Ground-breaking women have been in the news lately. Sally Ride — the first American woman to enter low earth orbit — died recently. Olympic announcers mention that this year is the 40th anniversary of Title IX, the federal law that opened the way to mass participation in sports by girls.
2012 is also the 40th anniversary of the year women became FBI agents. Susan Wynkoop — a long-time Westporter, and president of the Westport Historical Society — was one of the 1st 200 hires. She left the agency in 1991, after a 12-year career, but remains involved as director of the FBI Foundation’s oral history project.
Susan Wynkoop, with members of her FBI training class.
Next month, Susan travels to San Diego. Sandra Day O’Connor — the 1st woman to serve on the U.S. Supreme Court — will lead ceremonies lauding the pioneering female FBI agents.
Three women killed in the line of duty will be specially honored. Susan knew one of them well.
Susan did not grow up dreaming of being a G-man (or woman). She was raised in Virginia, near the Blue Ridge Mountains. After college she joined Wachovia — at the time, a small Southern bank.
As a manager, she hired young graduates. At a recruiting fair in 1979, an FBI agent at an adjacent booth convinced her to switch careers. Seven years earlier — soon after J. Edgar Hoover died — the agency allowed women to apply. (In those years, “allowed” was a better verb than “invited” or “welcomed.”)
Susan Wynkoop (right) at a firing range, with retirees. The men are reloading; she’s already done that, and is on to her next round.
It took 9 months for her appointment to go through. Then came 18 months of training at Quantico. Susan’s class of 36 included 8 women. Two women — and 5 men — did not make it through.
Assigned to the Charlotte office, she worked on a variety of cases. Most were white collar crimes. There were also bank robberies, prostitution rings, and a Hell’s Angels investigation.
After going undercover for a Miami pornography case, Susan was transferred to the New York office. Though many agents called it a hardship — the pay was the same as in, say, Mississippi — she was thrilled.
“I was 27 years old. We worked in every borough, on every kind of criminal case,” Susan recalls.
She became the 1st woman ever assigned to the Joint Bank Robbery Task Force. 15 FBI agents handled armed hold-ups; 12 New York City detectives took care of robbers who used only a note. One of her 1st cases, in October 1981, was the $1.6 million Brink’s robbery in Nanuet, N.Y., in which 2 police officers were killed.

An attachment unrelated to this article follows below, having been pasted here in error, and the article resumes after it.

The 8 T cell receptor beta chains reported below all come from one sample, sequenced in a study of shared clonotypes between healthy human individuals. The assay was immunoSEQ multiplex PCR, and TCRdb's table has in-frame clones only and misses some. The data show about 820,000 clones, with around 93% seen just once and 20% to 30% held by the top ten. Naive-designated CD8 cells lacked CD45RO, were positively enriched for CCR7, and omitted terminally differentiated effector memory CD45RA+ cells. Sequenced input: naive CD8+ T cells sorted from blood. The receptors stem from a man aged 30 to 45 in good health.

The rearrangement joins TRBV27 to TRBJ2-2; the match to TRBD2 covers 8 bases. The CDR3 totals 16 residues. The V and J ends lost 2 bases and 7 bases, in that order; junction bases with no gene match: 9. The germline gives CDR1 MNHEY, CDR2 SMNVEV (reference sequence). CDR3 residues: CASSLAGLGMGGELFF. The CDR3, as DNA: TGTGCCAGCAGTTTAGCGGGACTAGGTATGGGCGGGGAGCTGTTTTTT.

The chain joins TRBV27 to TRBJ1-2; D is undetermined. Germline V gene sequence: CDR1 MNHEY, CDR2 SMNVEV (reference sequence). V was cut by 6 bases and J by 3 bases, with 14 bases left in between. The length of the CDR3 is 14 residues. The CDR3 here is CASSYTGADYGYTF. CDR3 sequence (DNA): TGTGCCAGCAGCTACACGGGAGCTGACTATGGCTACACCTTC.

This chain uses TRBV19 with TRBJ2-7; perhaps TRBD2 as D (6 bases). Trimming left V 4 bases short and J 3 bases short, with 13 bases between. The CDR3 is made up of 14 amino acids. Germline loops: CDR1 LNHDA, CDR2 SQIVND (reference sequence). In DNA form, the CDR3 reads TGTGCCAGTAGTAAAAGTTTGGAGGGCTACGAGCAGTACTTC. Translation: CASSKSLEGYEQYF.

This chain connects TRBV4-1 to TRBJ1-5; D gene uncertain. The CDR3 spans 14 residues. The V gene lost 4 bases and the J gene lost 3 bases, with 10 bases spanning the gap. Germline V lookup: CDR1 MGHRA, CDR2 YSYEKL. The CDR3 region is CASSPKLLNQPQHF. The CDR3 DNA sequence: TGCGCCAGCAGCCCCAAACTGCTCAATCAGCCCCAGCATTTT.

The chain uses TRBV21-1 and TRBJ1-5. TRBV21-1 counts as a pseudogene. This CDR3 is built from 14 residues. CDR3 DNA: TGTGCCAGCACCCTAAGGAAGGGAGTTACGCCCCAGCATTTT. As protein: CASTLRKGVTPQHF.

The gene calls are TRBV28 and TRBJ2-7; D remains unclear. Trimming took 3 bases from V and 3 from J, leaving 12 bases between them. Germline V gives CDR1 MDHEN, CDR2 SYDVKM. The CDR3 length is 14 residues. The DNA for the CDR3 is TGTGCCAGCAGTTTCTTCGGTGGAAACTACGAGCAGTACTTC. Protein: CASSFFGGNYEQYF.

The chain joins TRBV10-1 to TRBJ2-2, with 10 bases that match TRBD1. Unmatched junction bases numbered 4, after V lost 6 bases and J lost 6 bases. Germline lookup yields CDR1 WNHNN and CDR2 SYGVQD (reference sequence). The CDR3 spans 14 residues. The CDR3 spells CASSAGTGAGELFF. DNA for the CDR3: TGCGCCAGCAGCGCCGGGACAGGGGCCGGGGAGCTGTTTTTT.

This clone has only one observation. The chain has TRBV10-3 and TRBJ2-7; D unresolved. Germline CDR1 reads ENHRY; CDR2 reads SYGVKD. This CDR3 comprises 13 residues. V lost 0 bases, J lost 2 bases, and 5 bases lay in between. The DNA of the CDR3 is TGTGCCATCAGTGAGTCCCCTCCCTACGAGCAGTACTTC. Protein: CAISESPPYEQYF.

“As the only woman, and with my Southern accent, I had to work probably harder than the men,” she says. “People watched every move I made.”
With 5 to 8 bank robberies a day, the squad was quite active. Each agent handled 25 to 30 cases at a time. Susan learned a lot, very quickly.
Susan Wynkoop, her husband and daughter with FBI director Louis Freeh (right). They worked together closely in the New York office.
The task force solved 97% of the crimes. “The word got out on the street: ‘Don’t rob banks!'” Susan says proudly.
Decades later, women are finally seen as “full members of the FBI team,” Susan says. “They have skills and experiences to contribute. Women have helped the agency become better, and more productive.”
Today, approximately 2,800 of the FBI’s 14,000 agents are female.
“It’s not a job for everyone,” she warns. “For me, it was challenging and exciting — though not every day. And the opportunity to serve the public, and my country, was very rewarding.”
In 1991, after her daughter was born, Susan retired. “Working day and night, I felt I couldn’t be good at both roles,” she says.
Even today, “many of the women at the top of the FBI are either unmarried or don’t have kids.” Though agents are transferred less frequently than in the past, the hours are still long. The job remains difficult.
It also remains dear to her heart. In Susan’s role with the Society of Former Special Agents, she interviews with ex-FBI men — and women. The histories are housed in Washington, DC.
“Those pioneering women had a lot of gumption,” she says admiringly. “They were not always fully accepted.”
Today, she notes, the agency recruits men and women of every background, from every facet of life. “There’s no major they don’t like,” she says.
Besides her very full life in Westport — in addition to her Historical Society presidency, she’s a deacon at Southport Congregational Church and lives in (and lovingly cares for) the oldest home in Westport — Susan helps keep our country safe.
She still does top-secret background investigations for the federal government.
What a woman!